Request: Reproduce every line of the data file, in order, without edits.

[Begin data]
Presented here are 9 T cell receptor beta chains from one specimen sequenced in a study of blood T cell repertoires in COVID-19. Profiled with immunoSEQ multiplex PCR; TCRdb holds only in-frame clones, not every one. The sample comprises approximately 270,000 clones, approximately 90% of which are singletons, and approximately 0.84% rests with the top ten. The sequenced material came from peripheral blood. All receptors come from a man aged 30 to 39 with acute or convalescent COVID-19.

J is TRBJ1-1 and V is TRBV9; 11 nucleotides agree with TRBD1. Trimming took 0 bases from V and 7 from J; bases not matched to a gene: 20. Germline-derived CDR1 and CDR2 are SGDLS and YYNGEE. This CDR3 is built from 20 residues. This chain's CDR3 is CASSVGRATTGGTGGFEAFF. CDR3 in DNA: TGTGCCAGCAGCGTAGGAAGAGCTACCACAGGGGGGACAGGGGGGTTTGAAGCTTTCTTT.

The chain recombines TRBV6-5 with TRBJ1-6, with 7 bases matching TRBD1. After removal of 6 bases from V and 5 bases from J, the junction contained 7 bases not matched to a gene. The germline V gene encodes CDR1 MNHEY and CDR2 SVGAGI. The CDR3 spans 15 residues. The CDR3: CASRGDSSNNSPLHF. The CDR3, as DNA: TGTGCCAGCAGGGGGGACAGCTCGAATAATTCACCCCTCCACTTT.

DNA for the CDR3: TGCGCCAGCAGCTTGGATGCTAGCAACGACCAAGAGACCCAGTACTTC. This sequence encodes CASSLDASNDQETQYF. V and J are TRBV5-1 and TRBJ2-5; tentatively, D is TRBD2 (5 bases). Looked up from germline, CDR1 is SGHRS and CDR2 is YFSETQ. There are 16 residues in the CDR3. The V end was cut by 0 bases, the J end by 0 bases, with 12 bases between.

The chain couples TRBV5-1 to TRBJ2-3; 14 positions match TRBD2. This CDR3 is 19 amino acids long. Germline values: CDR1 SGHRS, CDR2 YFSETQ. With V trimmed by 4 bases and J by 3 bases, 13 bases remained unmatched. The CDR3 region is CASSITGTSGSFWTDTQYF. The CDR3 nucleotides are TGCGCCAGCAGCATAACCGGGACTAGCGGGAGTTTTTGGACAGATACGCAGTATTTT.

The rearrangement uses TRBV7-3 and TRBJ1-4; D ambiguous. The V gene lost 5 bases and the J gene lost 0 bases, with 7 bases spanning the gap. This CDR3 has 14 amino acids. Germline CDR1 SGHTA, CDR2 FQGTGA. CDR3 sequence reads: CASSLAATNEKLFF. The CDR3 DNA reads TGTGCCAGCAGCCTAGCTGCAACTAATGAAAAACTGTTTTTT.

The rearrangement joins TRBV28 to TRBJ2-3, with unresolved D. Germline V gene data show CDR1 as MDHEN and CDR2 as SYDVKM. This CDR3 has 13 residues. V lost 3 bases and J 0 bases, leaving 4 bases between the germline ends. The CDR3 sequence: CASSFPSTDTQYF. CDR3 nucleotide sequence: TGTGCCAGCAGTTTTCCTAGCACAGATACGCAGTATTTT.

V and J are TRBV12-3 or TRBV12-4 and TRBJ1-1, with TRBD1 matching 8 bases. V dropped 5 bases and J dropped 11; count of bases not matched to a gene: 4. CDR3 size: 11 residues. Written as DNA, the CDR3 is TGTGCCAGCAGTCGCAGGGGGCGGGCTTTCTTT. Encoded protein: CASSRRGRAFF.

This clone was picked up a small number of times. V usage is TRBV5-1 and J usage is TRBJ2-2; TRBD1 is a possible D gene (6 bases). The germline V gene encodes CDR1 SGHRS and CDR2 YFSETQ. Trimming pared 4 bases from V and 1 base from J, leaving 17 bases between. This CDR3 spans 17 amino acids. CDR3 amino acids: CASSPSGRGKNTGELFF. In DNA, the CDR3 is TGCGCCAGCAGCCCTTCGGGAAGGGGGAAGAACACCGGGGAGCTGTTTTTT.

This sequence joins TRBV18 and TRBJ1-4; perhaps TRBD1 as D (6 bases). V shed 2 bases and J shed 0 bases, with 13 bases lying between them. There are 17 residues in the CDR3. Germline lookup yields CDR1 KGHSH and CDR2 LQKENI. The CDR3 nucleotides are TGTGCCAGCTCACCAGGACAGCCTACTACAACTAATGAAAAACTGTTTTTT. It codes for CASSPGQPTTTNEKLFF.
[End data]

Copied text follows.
Presented here are 9 T cell receptor beta chains from one specimen sequenced in a study of blood T cell repertoires in COVID-19. Profiled with immunoSEQ multiplex PCR; TCRdb holds only in-frame clones, not every one. The sample comprises approximately 270,000 clones, approximately 90% of which are singletons, and approximately 0.84% rests with the top ten. The sequenced material came from peripheral blood. All receptors come from a man aged 30 to 39 with acute or convalescent COVID-19.

J is TRBJ1-1 and V is TRBV9; 11 nucleotides agree with TRBD1. Trimming took 0 bases from V and 7 from J; bases not matched to a gene: 20. Germline-derived CDR1 and CDR2 are SGDLS and YYNGEE. This CDR3 is built from 20 residues. This chain's CDR3 is CASSVGRATTGGTGGFEAFF. CDR3 in DNA: TGTGCCAGCAGCGTAGGAAGAGCTACCACAGGGGGGACAGGGGGGTTTGAAGCTTTCTTT.

The chain recombines TRBV6-5 with TRBJ1-6, with 7 bases matching TRBD1. After removal of 6 bases from V and 5 bases from J, the junction contained 7 bases not matched to a gene. The germline V gene encodes CDR1 MNHEY and CDR2 SVGAGI. The CDR3 spans 15 residues. The CDR3: CASRGDSSNNSPLHF. The CDR3, as DNA: TGTGCCAGCAGGGGGGACAGCTCGAATAATTCACCCCTCCACTTT.

DNA for the CDR3: TGCGCCAGCAGCTTGGATGCTAGCAACGACCAAGAGACCCAGTACTTC. This sequence encodes CASSLDASNDQETQYF. V and J are TRBV5-1 and TRBJ2-5; tentatively, D is TRBD2 (5 bases). Looked up from germline, CDR1 is SGHRS and CDR2 is YFSETQ. There are 16 residues in the CDR3. The V end was cut by 0 bases, the J end by 0 bases, with 12 bases between.

The chain couples TRBV5-1 to TRBJ2-3; 14 positions match TRBD2. This CDR3 is 19 amino acids long. Germline values: CDR1 SGHRS, CDR2 YFSETQ. With V trimmed by 4 bases and J by 3 bases, 13 bases remained unmatched. The CDR3 region is CASSITGTSGSFWTDTQYF. The CDR3 nucleotides are TGCGCCAGCAGCATAACCGGGACTAGCGGGAGTTTTTGGACAGATACGCAGTATTTT.

The rearrangement uses TRBV7-3 and TRBJ1-4; D ambiguous. The V gene lost 5 bases and the J gene lost 0 bases, with 7 bases spanning the gap. This CDR3 has 14 amino acids. Germline CDR1 SGHTA, CDR2 FQGTGA. CDR3 sequence reads: CASSLAATNEKLFF. The CDR3 DNA reads TGTGCCAGCAGCCTAGCTGCAACTAATGAAAAACTGTTTTTT.

The rearrangement joins TRBV28 to TRBJ2-3, with unresolved D. Germline V gene data show CDR1 as MDHEN and CDR2 as SYDVKM. This CDR3 has 13 residues. V lost 3 bases and J 0 bases, leaving 4 bases between the germline ends. The CDR3 sequence: CASSFPSTDTQYF. CDR3 nucleotide sequence: TGTGCCAGCAGTTTTCCTAGCACAGATACGCAGTATTTT.

V and J are TRBV12-3 or TRBV12-4 and TRBJ1-1, with TRBD1 matching 8 bases. V dropped 5 bases and J dropped 11; count of bases not matched to a gene: 4. CDR3 size: 11 residues. Written as DNA, the CDR3 is TGTGCCAGCAGTCGCAGGGGGCGGGCTTTCTTT. Encoded protein: CASSRRGRAFF.

This clone was picked up a small number of times. V usage is TRBV5-1 and J usage is TRBJ2-2; TRBD1 is a possible D gene (6 bases). The germline V gene encodes CDR1 SGHRS and CDR2 YFSETQ. Trimming pared 4 bases from V and 1 base from J, leaving 17 bases between. This CDR3 spans 17 amino acids. CDR3 amino acids: CASSPSGRGKNTGELFF. In DNA, the CDR3 is TGCGCCAGCAGCCCTTCGGGAAGGGGGAAGAACACCGGGGAGCTGTTTTTT.

This sequence joins TRBV18 and TRBJ1-4; perhaps TRBD1 as D (6 bases). V shed 2 bases and J shed 0 bases, with 13 bases lying between them. There are 17 residues in the CDR3. Germline lookup yields CDR1 KGHSH and CDR2 LQKENI. The CDR3 nucleotides are TGTGCCAGCTCACCAGGACAGCCTACTACAACTAATGAAAAACTGTTTTTT. It codes for CASSPGQPTTTNEKLFF.